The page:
AC: It seems axiomatic over time that publishers prefer, if possible, to market novels with great stories and characters, and that it behooves an aspiring author in most genres to attempt, insofar as possible, to create a story that is "high concept", i.e., commercially viable yet not sounding like a tale you've heard a few thousand times, or worse yet, one that everyone knows has failed in the marketplace. Can you discuss this? How important is a story that sounds unique while also flying a banner of potential commercial success? Or is "mid" or "low concept" equally acceptable as long as the prose is superb, as one might find in more literary novels? Or does it naturally depend on the genre?

DI: For a novel to be truly successful, a high concept idea must be secondary to a satisfying plot. “It don’t mean a thing if it ain’t got that swing.” Ultimately, a publisher is skeptical when hearing you have an idea that is as good or better than “The Da Vinci Code.” A clever concept within any genre might grab a reader, but an absorbing narrative will win a reader’s loyalty. Publishers want to be convinced that your novel’s story absorbs the reader like “The Da Vinci Code,” that its well-constructed narrative causes readers to flip the pages as fast as they would with a novel by Jody Picoult, or Janet Evanovich, Nicholas Sparks or Ian McEuen.

AC: How important are a writer's fiction writing credentials in the genres you represent? Are you more or less likely to ask to see a project if the writer has strong fiction creds? What are your standards? Do you balance creds against a great story or are both equally important?

DI: Writers learn how to write by writing a lot, so naturally an editor looks closer at a project from a writer whose past signifies discipline and a seriousness about the craft. Still, the past matters only so much. The question facing the editor at a pitch conference is: does this story sound like it will sell books tomorrow?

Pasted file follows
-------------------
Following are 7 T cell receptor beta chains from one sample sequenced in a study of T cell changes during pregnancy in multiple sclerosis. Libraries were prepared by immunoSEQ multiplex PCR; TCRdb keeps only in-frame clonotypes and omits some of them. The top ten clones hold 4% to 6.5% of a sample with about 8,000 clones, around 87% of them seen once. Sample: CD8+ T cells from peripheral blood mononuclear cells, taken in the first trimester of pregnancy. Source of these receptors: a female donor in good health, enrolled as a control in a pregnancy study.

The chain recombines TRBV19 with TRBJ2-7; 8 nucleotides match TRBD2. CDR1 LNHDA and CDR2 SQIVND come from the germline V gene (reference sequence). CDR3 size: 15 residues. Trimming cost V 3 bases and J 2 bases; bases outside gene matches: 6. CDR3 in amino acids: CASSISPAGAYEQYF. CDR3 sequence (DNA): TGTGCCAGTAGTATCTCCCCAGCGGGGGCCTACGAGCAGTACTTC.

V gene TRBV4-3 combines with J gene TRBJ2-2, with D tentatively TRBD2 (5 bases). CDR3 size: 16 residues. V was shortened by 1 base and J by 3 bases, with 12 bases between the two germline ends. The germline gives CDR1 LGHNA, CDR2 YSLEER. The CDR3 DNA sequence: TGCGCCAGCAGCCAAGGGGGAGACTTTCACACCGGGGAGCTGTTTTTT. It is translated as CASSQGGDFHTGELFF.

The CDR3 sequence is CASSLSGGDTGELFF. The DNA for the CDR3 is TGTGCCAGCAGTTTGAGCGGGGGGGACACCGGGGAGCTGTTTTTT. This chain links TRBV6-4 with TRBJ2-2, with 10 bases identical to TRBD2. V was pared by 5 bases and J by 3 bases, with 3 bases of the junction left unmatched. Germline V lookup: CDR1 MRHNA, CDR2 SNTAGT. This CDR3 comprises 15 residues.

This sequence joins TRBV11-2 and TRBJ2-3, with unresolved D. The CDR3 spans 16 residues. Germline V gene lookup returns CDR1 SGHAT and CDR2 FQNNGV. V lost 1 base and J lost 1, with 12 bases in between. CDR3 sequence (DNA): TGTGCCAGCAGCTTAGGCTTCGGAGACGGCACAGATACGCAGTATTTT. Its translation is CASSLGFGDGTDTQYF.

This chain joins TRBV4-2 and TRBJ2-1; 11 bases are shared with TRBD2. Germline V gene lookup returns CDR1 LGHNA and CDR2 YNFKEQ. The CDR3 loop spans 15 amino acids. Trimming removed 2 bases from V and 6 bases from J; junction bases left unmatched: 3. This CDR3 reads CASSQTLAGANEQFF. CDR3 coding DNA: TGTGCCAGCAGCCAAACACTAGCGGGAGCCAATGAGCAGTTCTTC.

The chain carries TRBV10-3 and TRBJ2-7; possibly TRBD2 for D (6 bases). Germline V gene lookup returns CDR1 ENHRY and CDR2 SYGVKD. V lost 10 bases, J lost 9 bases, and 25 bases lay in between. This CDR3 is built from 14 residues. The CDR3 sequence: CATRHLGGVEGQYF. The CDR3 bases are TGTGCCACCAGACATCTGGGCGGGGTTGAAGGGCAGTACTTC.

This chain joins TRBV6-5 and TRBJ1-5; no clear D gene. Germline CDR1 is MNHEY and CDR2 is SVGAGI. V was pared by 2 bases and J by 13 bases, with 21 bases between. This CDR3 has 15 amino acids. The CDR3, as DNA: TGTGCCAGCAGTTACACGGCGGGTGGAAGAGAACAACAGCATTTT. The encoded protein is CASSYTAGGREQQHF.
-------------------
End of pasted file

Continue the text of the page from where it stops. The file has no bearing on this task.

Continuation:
AC: What other advice can you give the aspiring authors out there? What is important to you that we have yet cover?

DI: Read as much as you can and learn. Join a writers group to get feedback for your work. Establish a writing routine and set deadlines. While of course publication is the dream of most writers’, also understand that the act of creation is the most satisfying part of the process. If you are serious about writing, you should do your best to enjoy the very long journey it takes to get published. Be Buddhist about the craft.

AC: In general, what do you see as the future of novel-length fiction, both in terms of quality, and in terms of evolution away from paper? Will bookstores always have a place in American culture?

DI: People will always love physical books, and I certainly hope there are always bookstores. One fantastic development that comes with electronic publishing is that length becomes less relevant. Works of fiction that would in the past have been too short or too long can now be marketed and sold. For example, if they can find their readership, publishers and writers can sell short stories for 99 cents. And of course there is a democratization that comes with electronic publishing, which is why the major publishers will remain relevant. As in the past, they will continue to be seen by book buyers as the gatekeepers for quality.